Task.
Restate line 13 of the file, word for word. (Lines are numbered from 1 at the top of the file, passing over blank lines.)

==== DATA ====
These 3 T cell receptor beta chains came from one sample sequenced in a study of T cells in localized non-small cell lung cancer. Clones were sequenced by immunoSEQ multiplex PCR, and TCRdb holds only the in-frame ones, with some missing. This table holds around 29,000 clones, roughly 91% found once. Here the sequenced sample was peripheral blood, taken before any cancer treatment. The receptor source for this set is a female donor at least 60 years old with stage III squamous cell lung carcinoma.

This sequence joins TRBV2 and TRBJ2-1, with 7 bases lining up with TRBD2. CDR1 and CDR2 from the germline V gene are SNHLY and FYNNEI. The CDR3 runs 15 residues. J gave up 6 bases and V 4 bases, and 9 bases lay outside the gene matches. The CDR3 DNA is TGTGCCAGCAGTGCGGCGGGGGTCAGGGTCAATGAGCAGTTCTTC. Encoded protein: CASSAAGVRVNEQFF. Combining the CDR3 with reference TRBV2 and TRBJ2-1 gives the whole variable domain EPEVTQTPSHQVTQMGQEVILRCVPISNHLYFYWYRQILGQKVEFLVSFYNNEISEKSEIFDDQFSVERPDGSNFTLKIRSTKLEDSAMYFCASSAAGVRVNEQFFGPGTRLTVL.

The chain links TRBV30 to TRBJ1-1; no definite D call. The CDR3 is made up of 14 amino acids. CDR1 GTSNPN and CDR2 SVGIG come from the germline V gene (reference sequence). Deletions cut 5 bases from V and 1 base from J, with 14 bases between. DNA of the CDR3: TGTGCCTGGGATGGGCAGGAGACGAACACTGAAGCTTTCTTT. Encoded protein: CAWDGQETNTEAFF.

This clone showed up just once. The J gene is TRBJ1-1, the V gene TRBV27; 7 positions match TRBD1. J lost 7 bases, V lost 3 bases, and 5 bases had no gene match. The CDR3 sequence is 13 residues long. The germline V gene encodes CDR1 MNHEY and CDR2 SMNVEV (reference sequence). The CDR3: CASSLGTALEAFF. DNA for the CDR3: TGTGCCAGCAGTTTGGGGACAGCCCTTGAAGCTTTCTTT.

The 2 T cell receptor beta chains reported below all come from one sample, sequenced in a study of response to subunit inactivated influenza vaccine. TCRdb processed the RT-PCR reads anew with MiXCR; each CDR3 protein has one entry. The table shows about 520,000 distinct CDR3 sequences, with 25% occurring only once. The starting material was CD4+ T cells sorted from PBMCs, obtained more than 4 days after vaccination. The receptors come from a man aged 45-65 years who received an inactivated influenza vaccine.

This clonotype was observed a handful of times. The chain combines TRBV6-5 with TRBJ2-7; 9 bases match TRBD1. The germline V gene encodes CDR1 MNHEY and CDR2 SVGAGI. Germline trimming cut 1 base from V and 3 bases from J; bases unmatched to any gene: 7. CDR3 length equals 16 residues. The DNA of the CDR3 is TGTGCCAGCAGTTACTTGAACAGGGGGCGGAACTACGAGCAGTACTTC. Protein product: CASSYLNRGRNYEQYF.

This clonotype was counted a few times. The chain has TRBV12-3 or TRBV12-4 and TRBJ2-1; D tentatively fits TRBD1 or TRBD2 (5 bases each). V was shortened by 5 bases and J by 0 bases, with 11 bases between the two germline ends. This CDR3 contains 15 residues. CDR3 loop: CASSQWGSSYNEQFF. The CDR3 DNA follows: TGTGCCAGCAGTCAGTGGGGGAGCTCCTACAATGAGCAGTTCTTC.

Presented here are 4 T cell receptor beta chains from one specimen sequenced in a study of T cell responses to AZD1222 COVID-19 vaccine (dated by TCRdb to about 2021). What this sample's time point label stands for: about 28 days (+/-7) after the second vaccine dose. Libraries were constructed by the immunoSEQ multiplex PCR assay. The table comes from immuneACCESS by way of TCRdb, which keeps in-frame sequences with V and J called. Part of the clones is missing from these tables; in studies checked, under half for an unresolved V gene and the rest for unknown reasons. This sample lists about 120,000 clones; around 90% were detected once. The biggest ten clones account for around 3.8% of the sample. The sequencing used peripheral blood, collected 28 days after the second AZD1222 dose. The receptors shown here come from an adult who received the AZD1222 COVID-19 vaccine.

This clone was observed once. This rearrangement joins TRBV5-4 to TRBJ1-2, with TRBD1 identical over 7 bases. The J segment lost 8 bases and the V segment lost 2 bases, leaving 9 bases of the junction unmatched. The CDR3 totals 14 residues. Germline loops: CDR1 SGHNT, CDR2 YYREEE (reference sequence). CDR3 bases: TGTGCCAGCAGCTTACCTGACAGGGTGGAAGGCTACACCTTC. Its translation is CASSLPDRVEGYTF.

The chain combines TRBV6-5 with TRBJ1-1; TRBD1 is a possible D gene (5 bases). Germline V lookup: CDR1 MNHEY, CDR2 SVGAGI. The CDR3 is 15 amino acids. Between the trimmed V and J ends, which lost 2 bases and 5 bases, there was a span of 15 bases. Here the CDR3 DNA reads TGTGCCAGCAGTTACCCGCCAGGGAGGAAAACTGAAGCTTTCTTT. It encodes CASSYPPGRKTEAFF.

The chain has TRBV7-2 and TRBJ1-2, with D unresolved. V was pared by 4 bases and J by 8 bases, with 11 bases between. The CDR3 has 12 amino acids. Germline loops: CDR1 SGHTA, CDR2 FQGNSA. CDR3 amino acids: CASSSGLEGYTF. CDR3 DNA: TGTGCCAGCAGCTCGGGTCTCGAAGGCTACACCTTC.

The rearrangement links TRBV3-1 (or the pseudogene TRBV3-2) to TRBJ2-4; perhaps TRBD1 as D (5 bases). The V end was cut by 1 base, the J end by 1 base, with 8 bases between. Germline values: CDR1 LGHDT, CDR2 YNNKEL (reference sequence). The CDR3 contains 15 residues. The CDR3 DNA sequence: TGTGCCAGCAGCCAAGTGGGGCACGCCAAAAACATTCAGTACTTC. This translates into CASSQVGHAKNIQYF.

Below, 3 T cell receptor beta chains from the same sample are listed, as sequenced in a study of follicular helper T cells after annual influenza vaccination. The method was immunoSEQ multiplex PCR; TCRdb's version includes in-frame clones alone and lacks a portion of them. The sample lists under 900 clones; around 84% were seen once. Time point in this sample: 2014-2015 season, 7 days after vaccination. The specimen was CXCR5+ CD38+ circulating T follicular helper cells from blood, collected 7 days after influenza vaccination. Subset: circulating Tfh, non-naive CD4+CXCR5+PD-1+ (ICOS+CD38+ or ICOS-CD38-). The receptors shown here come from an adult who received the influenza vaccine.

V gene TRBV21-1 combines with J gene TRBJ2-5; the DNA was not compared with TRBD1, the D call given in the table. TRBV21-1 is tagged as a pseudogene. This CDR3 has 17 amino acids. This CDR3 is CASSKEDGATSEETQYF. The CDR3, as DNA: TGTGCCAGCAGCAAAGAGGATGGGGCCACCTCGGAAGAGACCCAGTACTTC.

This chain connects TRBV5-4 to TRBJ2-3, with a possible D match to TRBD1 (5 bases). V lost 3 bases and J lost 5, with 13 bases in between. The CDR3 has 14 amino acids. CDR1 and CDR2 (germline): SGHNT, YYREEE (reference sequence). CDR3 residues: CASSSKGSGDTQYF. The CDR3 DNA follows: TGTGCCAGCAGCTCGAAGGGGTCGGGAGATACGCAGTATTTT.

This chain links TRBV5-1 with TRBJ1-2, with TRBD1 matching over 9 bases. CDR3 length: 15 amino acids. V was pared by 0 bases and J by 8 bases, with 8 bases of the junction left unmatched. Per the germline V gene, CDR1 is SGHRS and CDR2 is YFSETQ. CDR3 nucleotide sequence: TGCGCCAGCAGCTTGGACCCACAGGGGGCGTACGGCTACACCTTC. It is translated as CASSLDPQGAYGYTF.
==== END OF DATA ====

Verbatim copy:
Below, 3 T cell receptor beta chains from the same sample are listed, as sequenced in a study of follicular helper T cells after annual influenza vaccination. The method was immunoSEQ multiplex PCR; TCRdb's version includes in-frame clones alone and lacks a portion of them. The sample lists under 900 clones; around 84% were seen once. Time point in this sample: 2014-2015 season, 7 days after vaccination. The specimen was CXCR5+ CD38+ circulating T follicular helper cells from blood, collected 7 days after influenza vaccination. Subset: circulating Tfh, non-naive CD4+CXCR5+PD-1+ (ICOS+CD38+ or ICOS-CD38-). The receptors shown here come from an adult who received the influenza vaccine.